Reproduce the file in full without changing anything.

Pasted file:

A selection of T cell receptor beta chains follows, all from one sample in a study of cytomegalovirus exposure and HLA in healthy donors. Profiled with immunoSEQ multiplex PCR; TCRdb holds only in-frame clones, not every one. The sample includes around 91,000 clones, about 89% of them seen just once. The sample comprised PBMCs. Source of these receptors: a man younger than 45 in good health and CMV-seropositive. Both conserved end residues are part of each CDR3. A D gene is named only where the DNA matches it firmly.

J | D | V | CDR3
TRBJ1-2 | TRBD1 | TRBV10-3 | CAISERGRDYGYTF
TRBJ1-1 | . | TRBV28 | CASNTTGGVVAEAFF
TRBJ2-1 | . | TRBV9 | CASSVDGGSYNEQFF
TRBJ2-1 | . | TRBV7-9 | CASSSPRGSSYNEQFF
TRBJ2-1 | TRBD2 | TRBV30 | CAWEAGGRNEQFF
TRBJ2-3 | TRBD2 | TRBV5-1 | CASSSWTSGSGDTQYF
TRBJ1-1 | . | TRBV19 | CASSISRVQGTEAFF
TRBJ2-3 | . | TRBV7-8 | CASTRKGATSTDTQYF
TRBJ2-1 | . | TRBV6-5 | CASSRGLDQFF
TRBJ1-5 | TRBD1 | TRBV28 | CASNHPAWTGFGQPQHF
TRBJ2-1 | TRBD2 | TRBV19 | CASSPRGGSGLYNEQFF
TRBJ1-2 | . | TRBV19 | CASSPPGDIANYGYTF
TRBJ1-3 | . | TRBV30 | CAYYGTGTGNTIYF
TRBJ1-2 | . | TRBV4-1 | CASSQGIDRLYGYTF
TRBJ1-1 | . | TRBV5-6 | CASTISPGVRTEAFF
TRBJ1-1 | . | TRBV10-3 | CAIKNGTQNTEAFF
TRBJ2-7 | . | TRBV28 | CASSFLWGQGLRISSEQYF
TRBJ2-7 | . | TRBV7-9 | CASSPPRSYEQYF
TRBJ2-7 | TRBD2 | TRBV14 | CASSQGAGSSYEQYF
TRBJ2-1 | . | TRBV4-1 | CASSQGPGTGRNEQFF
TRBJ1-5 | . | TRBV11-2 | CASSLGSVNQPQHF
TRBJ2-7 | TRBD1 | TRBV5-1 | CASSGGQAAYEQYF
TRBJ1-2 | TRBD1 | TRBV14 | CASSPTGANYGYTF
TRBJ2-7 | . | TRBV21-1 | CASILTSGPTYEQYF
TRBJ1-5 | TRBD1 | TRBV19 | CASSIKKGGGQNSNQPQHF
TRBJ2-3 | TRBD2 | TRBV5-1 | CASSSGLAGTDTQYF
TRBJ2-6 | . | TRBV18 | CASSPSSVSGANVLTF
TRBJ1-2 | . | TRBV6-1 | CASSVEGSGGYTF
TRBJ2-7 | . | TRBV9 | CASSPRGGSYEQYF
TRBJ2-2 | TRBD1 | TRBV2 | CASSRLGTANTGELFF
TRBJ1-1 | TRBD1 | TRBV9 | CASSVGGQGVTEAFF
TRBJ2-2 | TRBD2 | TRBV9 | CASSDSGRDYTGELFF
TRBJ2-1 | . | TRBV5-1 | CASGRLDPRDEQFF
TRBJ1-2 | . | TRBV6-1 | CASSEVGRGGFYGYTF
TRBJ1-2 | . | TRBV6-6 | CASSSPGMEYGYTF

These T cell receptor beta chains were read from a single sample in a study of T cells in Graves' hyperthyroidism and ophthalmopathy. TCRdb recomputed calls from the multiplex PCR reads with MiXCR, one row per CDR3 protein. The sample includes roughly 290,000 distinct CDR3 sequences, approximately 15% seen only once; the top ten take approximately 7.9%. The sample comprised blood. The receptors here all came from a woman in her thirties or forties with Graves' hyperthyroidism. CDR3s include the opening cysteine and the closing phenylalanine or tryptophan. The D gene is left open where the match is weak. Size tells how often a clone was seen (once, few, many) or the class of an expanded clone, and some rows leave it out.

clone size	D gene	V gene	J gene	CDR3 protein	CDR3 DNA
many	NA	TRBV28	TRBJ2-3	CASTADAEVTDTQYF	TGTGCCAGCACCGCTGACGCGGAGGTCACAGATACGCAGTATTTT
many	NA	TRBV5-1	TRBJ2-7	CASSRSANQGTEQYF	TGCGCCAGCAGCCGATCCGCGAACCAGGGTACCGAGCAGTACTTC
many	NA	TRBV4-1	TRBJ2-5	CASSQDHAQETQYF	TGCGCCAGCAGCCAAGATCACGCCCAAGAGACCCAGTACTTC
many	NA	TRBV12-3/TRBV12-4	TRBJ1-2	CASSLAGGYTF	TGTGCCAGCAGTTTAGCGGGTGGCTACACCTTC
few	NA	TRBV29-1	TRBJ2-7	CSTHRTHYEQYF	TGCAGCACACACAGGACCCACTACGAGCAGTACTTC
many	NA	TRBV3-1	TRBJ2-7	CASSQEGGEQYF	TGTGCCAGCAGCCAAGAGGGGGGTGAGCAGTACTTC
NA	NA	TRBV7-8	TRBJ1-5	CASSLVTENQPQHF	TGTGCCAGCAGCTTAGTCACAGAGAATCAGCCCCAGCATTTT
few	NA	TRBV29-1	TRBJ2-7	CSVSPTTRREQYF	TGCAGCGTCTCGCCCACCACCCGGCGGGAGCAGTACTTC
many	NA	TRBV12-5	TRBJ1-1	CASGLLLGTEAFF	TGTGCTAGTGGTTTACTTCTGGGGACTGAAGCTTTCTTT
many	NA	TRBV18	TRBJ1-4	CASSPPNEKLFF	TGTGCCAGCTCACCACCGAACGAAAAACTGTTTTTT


A selection of T cell receptor beta chains follows, all from one sample in a study of cytomegalovirus exposure and HLA in healthy donors. Profiled with immunoSEQ multiplex PCR; TCRdb holds only in-frame clones, not every one. The sample includes around 91,000 clones, about 89% of them seen just once. The sample comprised PBMCs. Source of these receptors: a man younger than 45 in good health and CMV-seropositive. Both conserved end residues are part of each CDR3. A D gene is named only where the DNA matches it firmly.

J | D | V | CDR3
TRBJ1-2 | TRBD1 | TRBV10-3 | CAISERGRDYGYTF
TRBJ1-1 | . | TRBV28 | CASNTTGGVVAEAFF
TRBJ2-1 | . | TRBV9 | CASSVDGGSYNEQFF
TRBJ2-1 | . | TRBV7-9 | CASSSPRGSSYNEQFF
TRBJ2-1 | TRBD2 | TRBV30 | CAWEAGGRNEQFF
TRBJ2-3 | TRBD2 | TRBV5-1 | CASSSWTSGSGDTQYF
TRBJ1-1 | . | TRBV19 | CASSISRVQGTEAFF
TRBJ2-3 | . | TRBV7-8 | CASTRKGATSTDTQYF
TRBJ2-1 | . | TRBV6-5 | CASSRGLDQFF
TRBJ1-5 | TRBD1 | TRBV28 | CASNHPAWTGFGQPQHF
TRBJ2-1 | TRBD2 | TRBV19 | CASSPRGGSGLYNEQFF
TRBJ1-2 | . | TRBV19 | CASSPPGDIANYGYTF
TRBJ1-3 | . | TRBV30 | CAYYGTGTGNTIYF
TRBJ1-2 | . | TRBV4-1 | CASSQGIDRLYGYTF
TRBJ1-1 | . | TRBV5-6 | CASTISPGVRTEAFF
TRBJ1-1 | . | TRBV10-3 | CAIKNGTQNTEAFF
TRBJ2-7 | . | TRBV28 | CASSFLWGQGLRISSEQYF
TRBJ2-7 | . | TRBV7-9 | CASSPPRSYEQYF
TRBJ2-7 | TRBD2 | TRBV14 | CASSQGAGSSYEQYF
TRBJ2-1 | . | TRBV4-1 | CASSQGPGTGRNEQFF
TRBJ1-5 | . | TRBV11-2 | CASSLGSVNQPQHF
TRBJ2-7 | TRBD1 | TRBV5-1 | CASSGGQAAYEQYF
TRBJ1-2 | TRBD1 | TRBV14 | CASSPTGANYGYTF
TRBJ2-7 | . | TRBV21-1 | CASILTSGPTYEQYF
TRBJ1-5 | TRBD1 | TRBV19 | CASSIKKGGGQNSNQPQHF
TRBJ2-3 | TRBD2 | TRBV5-1 | CASSSGLAGTDTQYF
TRBJ2-6 | . | TRBV18 | CASSPSSVSGANVLTF
TRBJ1-2 | . | TRBV6-1 | CASSVEGSGGYTF
TRBJ2-7 | . | TRBV9 | CASSPRGGSYEQYF
TRBJ2-2 | TRBD1 | TRBV2 | CASSRLGTANTGELFF
TRBJ1-1 | TRBD1 | TRBV9 | CASSVGGQGVTEAFF
TRBJ2-2 | TRBD2 | TRBV9 | CASSDSGRDYTGELFF
TRBJ2-1 | . | TRBV5-1 | CASGRLDPRDEQFF
TRBJ1-2 | . | TRBV6-1 | CASSEVGRGGFYGYTF
TRBJ1-2 | . | TRBV6-6 | CASSSPGMEYGYTF

These T cell receptor beta chains were read from a single sample in a study of T cells in Graves' hyperthyroidism and ophthalmopathy. TCRdb recomputed calls from the multiplex PCR reads with MiXCR, one row per CDR3 protein. The sample includes roughly 290,000 distinct CDR3 sequences, approximately 15% seen only once; the top ten take approximately 7.9%. The sample comprised blood. The receptors here all came from a woman in her thirties or forties with Graves' hyperthyroidism. CDR3s include the opening cysteine and the closing phenylalanine or tryptophan. The D gene is left open where the match is weak. Size tells how often a clone was seen (once, few, many) or the class of an expanded clone, and some rows leave it out.

clone size	D gene	V gene	J gene	CDR3 protein	CDR3 DNA
many	NA	TRBV28	TRBJ2-3	CASTADAEVTDTQYF	TGTGCCAGCACCGCTGACGCGGAGGTCACAGATACGCAGTATTTT
many	NA	TRBV5-1	TRBJ2-7	CASSRSANQGTEQYF	TGCGCCAGCAGCCGATCCGCGAACCAGGGTACCGAGCAGTACTTC
many	NA	TRBV4-1	TRBJ2-5	CASSQDHAQETQYF	TGCGCCAGCAGCCAAGATCACGCCCAAGAGACCCAGTACTTC
many	NA	TRBV12-3/TRBV12-4	TRBJ1-2	CASSLAGGYTF	TGTGCCAGCAGTTTAGCGGGTGGCTACACCTTC
few	NA	TRBV29-1	TRBJ2-7	CSTHRTHYEQYF	TGCAGCACACACAGGACCCACTACGAGCAGTACTTC
many	NA	TRBV3-1	TRBJ2-7	CASSQEGGEQYF	TGTGCCAGCAGCCAAGAGGGGGGTGAGCAGTACTTC
NA	NA	TRBV7-8	TRBJ1-5	CASSLVTENQPQHF	TGTGCCAGCAGCTTAGTCACAGAGAATCAGCCCCAGCATTTT
few	NA	TRBV29-1	TRBJ2-7	CSVSPTTRREQYF	TGCAGCGTCTCGCCCACCACCCGGCGGGAGCAGTACTTC
many	NA	TRBV12-5	TRBJ1-1	CASGLLLGTEAFF	TGTGCTAGTGGTTTACTTCTGGGGACTGAAGCTTTCTTT
many	NA	TRBV18	TRBJ1-4	CASSPPNEKLFF	TGTGCCAGCTCACCACCGAACGAAAAACTGTTTTTT